CFN– It seems that 2012 will go down as the Year of the Varmint for the Bob Kilger government in Cornwall Ontario.
Geese, Beavers, Pigeons and now Coyotes have stirred council and the public.
Lesley Fox wrote the following letter to the government of Cornwall after the city decided to start trapping Wiley’s local cousins.
Dear Mayor Kilger and Councillors of Cornwall,
It has come to our attention that council has approved the use of lethal traps to kill coyotes living in Eamers Corners and is currently waiting on approval from the Ministry of Natural Resources. Please know we are in the process of contacting the Ministry, encouraging them to deny Cornwall a permit.
Your desire to trap and kill coyotes comes to us as a complete shock as just this past summer our organization worked with your community to end 25 years of lethal trapping in Guidon Park by installing flow devices to manage beaver activity. This project came at NO EXPENSE to Cornwall, it was funded completely by us. We are truly disappointed that after such a positive experience with the city of Cornwall, that council would simply turn around and approve the use of trapping for another fur-bearing animal. Has the city not learned anything from all the work we did to co-exist with the beavers?
Not only is the killing of coyotes completely unnecessary and reckless, it brings cruel and dangerous traps closer than ever to residents and their pets. I can assure you that leg-hold, Conibear and snare traps are much more dangerous to local pets and children than coyotes. I encourage you to see for yourself how many dogs/cats were killed from “trapping accidents” in Canada this year alone – http://www.furbearerdefenders.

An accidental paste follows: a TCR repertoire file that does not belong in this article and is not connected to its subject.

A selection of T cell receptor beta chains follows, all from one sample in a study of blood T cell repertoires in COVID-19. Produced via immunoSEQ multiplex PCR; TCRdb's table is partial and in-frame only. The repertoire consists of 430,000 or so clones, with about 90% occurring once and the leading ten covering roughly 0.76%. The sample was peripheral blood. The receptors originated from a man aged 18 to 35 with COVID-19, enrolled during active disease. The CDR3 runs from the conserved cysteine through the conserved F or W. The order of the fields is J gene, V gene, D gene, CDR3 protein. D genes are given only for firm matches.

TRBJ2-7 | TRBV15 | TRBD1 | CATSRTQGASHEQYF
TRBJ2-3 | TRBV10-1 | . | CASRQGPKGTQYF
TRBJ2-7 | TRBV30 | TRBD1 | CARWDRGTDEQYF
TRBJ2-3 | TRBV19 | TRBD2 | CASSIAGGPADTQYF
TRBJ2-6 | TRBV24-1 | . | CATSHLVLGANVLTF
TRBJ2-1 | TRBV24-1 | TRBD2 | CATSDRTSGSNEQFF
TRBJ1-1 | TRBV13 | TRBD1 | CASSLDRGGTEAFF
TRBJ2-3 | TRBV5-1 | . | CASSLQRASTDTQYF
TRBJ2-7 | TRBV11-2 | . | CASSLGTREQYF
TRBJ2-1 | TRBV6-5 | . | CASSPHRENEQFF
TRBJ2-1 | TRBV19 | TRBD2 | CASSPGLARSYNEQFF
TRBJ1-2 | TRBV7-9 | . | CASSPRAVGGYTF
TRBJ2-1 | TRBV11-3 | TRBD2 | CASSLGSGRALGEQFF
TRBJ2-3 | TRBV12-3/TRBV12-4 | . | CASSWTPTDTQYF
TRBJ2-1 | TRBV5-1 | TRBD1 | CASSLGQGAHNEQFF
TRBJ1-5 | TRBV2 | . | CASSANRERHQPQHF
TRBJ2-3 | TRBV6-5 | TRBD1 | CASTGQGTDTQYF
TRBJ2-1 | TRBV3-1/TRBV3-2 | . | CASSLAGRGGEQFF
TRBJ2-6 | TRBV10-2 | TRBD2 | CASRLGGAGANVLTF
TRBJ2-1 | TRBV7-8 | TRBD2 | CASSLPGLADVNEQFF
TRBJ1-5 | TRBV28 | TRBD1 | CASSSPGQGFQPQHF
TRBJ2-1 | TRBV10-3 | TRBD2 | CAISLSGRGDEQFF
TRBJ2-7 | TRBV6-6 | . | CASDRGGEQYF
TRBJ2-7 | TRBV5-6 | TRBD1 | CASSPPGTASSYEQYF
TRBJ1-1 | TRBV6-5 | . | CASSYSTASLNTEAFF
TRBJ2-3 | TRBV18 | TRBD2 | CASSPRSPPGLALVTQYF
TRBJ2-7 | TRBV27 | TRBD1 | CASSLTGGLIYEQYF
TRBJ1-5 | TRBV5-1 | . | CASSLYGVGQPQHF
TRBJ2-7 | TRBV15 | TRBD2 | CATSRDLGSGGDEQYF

com/campaigns/trapping?id=115 If you would like, I can put you directly in touch with several pet owners who lost their animals because of lethal trapping.
Non-lethal alternatives work
Rather than supporting the killing of coyotes, we encourage Cornwall to adopt an education program for residents modeled after other cities who peacefully co-exist with urban coyotes including Vancouver.
We also encourage local residents to use hazing techniques. This includes activities that humanely make coyotes more afraid of people, recharging their natural fear. (ie. bang pots and pans, throw balls, spray coyotes with a garden hose, wave arms and act aggressively.) Coyote hazing changes coyote behavior.
To support council, our organization will partner with Canada’s leading coyote field expert, Lesley Sampson of Coyote Watch Canada and will help you create programs to address the concerns that residents have over coyotes. Killing is not the answer. Unless council works to control and eliminate the direct/indirect feeding of coyotes, you will always have a problem. After you kill these coyotes, more animals will simply return to the area and the cycle of violence and killing will continue – all the while you’ll be wasting local tax dollars.
In an effort to preserve our local environment and to protect citizens from the inherent dangerous of lethal trapping, will council work with us to first try non-lethal options?
I look forward to your reply.
The Association for the Protection of Fur-Bearing Animals
179 W. Broadway
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I asked Ms Fox a few questions today after receiving her letter.